Once the pond is full, trim off excess liner and secure the edges by burying. Areas of liner between the bank and the water are very unsightly and need to be hidden. Shallow slopes can be covered with turf, soil, gravel or pebbles. If necessary, position a retaining barrier of larger stones at the base of the slope. Steep sides can be hidden by planting both in the pool and on the bank, or with paving or decking which overhangs the margin.
10 Stocking the pond
Once the pond has filled, leave it for a few days to settle, and for chlorine to evaporate, before planting. Choose mostly British native plants, as these are best for wildlife.
Putting your pond plants in special aquatic baskets is better than adding a layer of soil all over the bottom of pond. Too much soil creates an excess of nutrients, which can encourage algae. Plants in baskets are also much easier to control – most native plants have a tendency to be somewhat invasive.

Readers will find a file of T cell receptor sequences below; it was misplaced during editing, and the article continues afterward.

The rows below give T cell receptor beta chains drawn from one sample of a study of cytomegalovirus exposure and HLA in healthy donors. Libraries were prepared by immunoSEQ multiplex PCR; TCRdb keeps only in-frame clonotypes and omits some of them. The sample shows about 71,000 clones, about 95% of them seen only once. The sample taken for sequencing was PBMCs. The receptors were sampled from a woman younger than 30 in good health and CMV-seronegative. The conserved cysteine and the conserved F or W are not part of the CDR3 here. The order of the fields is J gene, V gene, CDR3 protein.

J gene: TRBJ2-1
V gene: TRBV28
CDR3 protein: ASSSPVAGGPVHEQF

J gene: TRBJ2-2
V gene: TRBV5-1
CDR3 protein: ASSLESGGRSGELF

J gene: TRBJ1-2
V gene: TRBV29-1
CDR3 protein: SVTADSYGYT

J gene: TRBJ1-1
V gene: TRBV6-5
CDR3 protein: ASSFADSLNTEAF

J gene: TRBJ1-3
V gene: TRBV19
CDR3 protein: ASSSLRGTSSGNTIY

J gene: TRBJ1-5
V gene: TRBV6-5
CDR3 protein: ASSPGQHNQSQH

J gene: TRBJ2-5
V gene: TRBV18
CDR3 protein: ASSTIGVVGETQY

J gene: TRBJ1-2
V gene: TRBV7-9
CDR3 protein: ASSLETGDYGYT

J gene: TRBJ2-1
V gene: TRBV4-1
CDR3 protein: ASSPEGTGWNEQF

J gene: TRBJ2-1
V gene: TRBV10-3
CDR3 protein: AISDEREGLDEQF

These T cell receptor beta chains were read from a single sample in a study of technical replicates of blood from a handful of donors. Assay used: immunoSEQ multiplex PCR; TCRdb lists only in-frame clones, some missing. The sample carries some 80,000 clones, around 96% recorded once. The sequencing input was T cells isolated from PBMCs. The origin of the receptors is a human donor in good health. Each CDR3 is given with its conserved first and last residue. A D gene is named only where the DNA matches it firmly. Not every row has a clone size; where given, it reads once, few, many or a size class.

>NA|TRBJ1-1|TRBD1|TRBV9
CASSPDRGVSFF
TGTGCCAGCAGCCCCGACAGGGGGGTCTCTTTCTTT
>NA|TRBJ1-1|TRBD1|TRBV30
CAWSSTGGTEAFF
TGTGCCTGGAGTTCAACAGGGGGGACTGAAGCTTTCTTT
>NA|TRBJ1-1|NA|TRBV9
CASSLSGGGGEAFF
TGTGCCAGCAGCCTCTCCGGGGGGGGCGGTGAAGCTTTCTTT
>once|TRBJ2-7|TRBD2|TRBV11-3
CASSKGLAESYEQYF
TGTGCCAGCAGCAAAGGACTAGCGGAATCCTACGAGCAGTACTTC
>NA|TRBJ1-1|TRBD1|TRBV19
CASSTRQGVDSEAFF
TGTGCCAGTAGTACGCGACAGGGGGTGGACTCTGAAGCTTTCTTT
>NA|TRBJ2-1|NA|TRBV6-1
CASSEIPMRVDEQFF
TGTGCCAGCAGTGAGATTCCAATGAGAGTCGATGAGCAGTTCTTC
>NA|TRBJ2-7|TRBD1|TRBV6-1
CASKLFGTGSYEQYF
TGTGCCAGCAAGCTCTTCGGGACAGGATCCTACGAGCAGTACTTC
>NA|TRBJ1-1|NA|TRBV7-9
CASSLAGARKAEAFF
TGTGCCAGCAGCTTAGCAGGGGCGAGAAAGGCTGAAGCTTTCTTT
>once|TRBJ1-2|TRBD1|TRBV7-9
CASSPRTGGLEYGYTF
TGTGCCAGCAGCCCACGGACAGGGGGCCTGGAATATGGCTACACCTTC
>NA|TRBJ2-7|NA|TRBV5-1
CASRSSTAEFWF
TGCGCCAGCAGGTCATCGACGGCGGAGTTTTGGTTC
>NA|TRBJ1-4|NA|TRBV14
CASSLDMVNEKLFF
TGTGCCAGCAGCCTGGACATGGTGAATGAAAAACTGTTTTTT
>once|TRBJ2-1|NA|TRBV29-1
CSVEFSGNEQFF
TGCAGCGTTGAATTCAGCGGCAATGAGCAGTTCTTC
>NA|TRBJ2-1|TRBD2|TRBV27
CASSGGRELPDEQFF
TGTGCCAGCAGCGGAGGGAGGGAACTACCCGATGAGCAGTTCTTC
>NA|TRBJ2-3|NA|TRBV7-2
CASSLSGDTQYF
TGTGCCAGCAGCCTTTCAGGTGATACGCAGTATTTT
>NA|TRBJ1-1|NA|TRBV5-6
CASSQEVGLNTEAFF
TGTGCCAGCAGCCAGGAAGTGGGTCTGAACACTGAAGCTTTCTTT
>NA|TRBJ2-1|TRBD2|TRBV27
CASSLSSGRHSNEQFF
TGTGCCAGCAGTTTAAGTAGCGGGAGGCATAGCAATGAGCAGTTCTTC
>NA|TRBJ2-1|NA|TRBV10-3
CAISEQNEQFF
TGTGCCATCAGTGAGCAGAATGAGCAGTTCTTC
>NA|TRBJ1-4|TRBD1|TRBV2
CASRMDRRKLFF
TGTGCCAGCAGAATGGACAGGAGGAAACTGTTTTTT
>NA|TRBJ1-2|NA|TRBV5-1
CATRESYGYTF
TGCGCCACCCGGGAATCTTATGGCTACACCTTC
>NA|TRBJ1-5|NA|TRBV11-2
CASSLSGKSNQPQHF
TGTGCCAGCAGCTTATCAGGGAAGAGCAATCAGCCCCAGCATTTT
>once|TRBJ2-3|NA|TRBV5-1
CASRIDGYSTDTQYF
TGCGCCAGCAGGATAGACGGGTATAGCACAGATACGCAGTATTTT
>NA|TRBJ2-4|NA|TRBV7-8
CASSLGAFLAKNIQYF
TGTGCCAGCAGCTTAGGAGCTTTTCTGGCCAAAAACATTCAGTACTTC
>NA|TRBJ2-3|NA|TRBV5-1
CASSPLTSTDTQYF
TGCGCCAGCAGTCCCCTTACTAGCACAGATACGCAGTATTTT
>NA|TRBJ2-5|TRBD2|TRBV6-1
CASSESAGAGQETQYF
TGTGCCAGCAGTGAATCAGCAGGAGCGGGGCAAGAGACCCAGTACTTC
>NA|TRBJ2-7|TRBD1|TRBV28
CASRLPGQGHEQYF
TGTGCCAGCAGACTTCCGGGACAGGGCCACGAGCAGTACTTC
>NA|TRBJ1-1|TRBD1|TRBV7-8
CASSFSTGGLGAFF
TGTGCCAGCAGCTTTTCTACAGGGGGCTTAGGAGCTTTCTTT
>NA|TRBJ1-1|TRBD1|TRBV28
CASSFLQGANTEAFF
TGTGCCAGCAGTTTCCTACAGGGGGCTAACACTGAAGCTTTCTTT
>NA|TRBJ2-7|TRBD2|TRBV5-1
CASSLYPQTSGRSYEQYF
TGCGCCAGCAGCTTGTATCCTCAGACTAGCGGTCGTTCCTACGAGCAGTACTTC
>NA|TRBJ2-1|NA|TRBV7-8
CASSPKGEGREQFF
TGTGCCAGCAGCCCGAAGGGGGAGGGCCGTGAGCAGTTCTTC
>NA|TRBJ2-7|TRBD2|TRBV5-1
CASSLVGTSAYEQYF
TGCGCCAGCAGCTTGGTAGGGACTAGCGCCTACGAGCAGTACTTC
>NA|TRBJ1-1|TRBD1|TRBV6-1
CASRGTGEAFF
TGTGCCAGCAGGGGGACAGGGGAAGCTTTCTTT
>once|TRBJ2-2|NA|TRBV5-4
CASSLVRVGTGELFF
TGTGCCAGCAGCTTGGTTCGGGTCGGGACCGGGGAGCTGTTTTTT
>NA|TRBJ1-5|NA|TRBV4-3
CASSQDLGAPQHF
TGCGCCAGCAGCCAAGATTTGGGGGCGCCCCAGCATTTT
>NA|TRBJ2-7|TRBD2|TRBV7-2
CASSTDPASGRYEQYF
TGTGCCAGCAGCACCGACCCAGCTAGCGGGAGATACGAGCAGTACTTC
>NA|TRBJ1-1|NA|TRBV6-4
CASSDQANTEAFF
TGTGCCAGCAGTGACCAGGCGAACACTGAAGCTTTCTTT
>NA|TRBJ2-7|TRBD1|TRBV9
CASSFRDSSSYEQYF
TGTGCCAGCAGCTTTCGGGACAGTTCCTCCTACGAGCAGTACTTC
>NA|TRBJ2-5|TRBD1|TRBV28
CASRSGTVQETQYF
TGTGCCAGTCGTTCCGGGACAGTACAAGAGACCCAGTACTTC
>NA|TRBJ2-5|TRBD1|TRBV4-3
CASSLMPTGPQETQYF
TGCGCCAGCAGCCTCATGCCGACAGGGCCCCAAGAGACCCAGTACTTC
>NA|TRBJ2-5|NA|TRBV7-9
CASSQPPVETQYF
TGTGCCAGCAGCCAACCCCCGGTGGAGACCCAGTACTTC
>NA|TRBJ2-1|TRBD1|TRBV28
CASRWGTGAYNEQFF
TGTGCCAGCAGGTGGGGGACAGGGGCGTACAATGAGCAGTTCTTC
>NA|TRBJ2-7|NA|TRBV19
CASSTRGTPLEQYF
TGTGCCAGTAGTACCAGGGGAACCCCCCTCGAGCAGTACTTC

Within the pond you need a mixture of plants at different levels. Oxygenators such as Myriophyllum spicatum are mostly submerged; floaters like water lilies are generally anchored on the bottom, but carry their leaves and flowers on or just above the surface. Native water lilies tend to be too large and vigorous for most garden ponds, so cultivated varieties are preferable. Marginal plants such as irises have their roots under water but their flowers and foliage above it.
Beside the pond you can construct a bog area for water-loving plants by extending the liner beyond a water-retaining ridge. Shrubs and other ornamental plants can provide valuable cover and food for wildlife, especially for birds. Keep taller plants to the north side to avoid shading the pond.
A lot of wildlife will arrive at your pond by itself, but, if you wish, you can kick-start the process by adding a bucket of water and silt from an established pond.
Fish are not appropriate in wildlife ponds and it is best not to introduce amphibians artificially – if the pond is suitable, they will find it.